I knew this – the listing of gay people I know – would never be enough. A gesture was called for:
Not that I think I can buy an slur from the internet, no sir, but because it was the right thing to do.
*out of 293 friends on facebook 31 (10.58%) are confirmed homosexuals whilst a further 11 are suspected. Note that even ignoring the suspected cases I’m averaging (just) above the much vaunted 1/10.
THERE WAS NO INTERVIEW
On to TWELVE?
I am beginning to suspect that nobody counts you as a real-life graduate five years after the fact.
On to Eleven?
Neil hasn’t got back to me. Bradford Outsources’ phones are unmanned. I fear the worst.
The Bradford Outsource interview – Angelica, Sleepy Monobrow, Smirky Bentmouth, Neil, the whole gang – was a distraction devised by some bawdy prince-charming bent on taking Mother to a wine-tasting session and walking her respectfully to her door.
I kid. But Neil was so encouraging and nice that I wondered if I hadn’t maybe been given a break. Some trues:
True: I didn’t know what the job was.
True: it turns out that Bradford Outsource have a truly terrible reputation.
You know you’re on boggy ground when Google suggests ‘scam’ as the word most associated with your company. Apparently their ‘scam’ is to trick graduates, poor worldless graduates, into door to door sales. Can you imagine? Are Graduate schemes all D2D scams? What does a real one look like? I imagine frosted glass acclimatisation booths where graduates sit blinking at the light, sucking lungfuls of oxygen from a mask and watching in disbelief as everyone bustles about the office. “No-one is reading Ulysses”, they say to themselves, “OH FUCK NO-ONE IS READING ULYSSES”.
According to graduatescheme.com they are ‘quite popular with the students’ and ‘one can choose to work with IBM or joint the HM prison’s service scheme’. I hope I was applying for IBM, it’d be the ‘Julie’ debacle all over again at an HMP. Are they perhaps for me, graduate schemes?
In order to meditate more deeply on this and any other prospects that remain viable (and to get out of the house) I attended a careers-meeting with a wonderful woman called Esther. Wonderful Esther’d been handed the CV and had seen through the misanthropy and the self-regard to the scared little boy that I am. She offered to swaddle me in her considerable bosom. I was all for it. We set up an illegal careers meeting. Not illegal because we were learning about how to park on double yellows for a living, illegal because I’d never studied at the university the careers office belonged to and so was in no way entitled to Esther’s time. It was very nice of her to give it to me and THANKS ESTHER.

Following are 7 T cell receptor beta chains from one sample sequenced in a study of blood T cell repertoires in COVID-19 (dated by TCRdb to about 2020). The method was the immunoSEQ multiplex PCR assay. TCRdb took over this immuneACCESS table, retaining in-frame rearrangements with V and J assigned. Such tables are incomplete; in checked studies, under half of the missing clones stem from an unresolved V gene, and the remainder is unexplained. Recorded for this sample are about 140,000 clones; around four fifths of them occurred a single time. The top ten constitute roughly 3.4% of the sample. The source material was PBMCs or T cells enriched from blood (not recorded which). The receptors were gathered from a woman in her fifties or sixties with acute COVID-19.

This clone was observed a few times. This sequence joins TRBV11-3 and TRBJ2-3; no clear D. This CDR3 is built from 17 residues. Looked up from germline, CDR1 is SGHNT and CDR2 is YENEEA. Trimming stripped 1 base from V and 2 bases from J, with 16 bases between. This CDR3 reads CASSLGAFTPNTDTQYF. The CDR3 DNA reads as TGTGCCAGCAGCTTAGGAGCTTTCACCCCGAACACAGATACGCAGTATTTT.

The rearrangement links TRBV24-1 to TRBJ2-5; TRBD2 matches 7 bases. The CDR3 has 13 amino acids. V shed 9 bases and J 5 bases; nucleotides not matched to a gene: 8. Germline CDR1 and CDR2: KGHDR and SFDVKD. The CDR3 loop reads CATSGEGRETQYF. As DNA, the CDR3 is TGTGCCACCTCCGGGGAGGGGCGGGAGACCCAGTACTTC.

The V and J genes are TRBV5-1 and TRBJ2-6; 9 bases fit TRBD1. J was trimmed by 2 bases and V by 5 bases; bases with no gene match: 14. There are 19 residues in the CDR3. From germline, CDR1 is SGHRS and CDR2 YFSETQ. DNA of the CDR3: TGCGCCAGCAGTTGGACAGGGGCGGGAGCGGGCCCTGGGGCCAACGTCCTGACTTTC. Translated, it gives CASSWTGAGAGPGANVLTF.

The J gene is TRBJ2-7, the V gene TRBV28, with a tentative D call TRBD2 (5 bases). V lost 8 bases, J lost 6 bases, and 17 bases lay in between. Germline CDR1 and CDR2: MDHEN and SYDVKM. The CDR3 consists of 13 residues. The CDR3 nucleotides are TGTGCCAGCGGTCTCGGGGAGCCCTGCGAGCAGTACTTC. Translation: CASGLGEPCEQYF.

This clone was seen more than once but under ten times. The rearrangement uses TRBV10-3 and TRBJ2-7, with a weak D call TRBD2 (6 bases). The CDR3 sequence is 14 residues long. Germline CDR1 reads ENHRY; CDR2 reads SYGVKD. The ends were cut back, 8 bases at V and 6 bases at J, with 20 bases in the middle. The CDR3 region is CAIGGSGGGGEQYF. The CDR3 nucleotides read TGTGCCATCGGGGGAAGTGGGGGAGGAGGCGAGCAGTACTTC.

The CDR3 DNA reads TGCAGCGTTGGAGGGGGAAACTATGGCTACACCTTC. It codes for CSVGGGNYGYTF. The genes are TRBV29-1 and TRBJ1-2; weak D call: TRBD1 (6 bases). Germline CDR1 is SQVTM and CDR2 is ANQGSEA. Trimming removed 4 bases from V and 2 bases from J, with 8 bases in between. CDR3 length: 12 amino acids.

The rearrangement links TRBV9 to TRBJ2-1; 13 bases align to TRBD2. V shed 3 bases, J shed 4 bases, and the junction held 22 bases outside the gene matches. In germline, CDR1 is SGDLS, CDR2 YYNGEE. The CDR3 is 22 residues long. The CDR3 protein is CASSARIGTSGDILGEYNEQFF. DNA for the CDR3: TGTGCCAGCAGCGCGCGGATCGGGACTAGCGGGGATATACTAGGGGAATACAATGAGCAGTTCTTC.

The last time I considered careers in a formal setting I was locked in a room with a computer. The computer asked innocent seeming questions about what I liked doing and I spent the whole time trying to find a set of answers that didn’t consign a boy to a lifetime of landscape gardening.
The meeting with Esther was considerably less lonely but fell foul of the set-the-goal-pursue-the-goal school of thought that looms large in all enterprises that wrestle with large groups of people who are expected to exercise a sense of autonomy. Esther was very gentle about the whole thing, made sure I knew that I didn’t have to set a goal if I didn’t feel I was ready, that the goals were entirely up to me and could be whatever the hell I wanted them to be. But, true to her training, lovely Esther is from the goal-school and she bent everything we talked about in that direction. This being my experience at the Job Centre and the Future Jobs Fund and now the careers office. I suppose there is a chance that these institutions are right about the whole thing. It is healthy to entertain the possibility, however slight, that they know better than me. What other method can encompass all hopes and dreams so simply? How else are we going to measure our successes?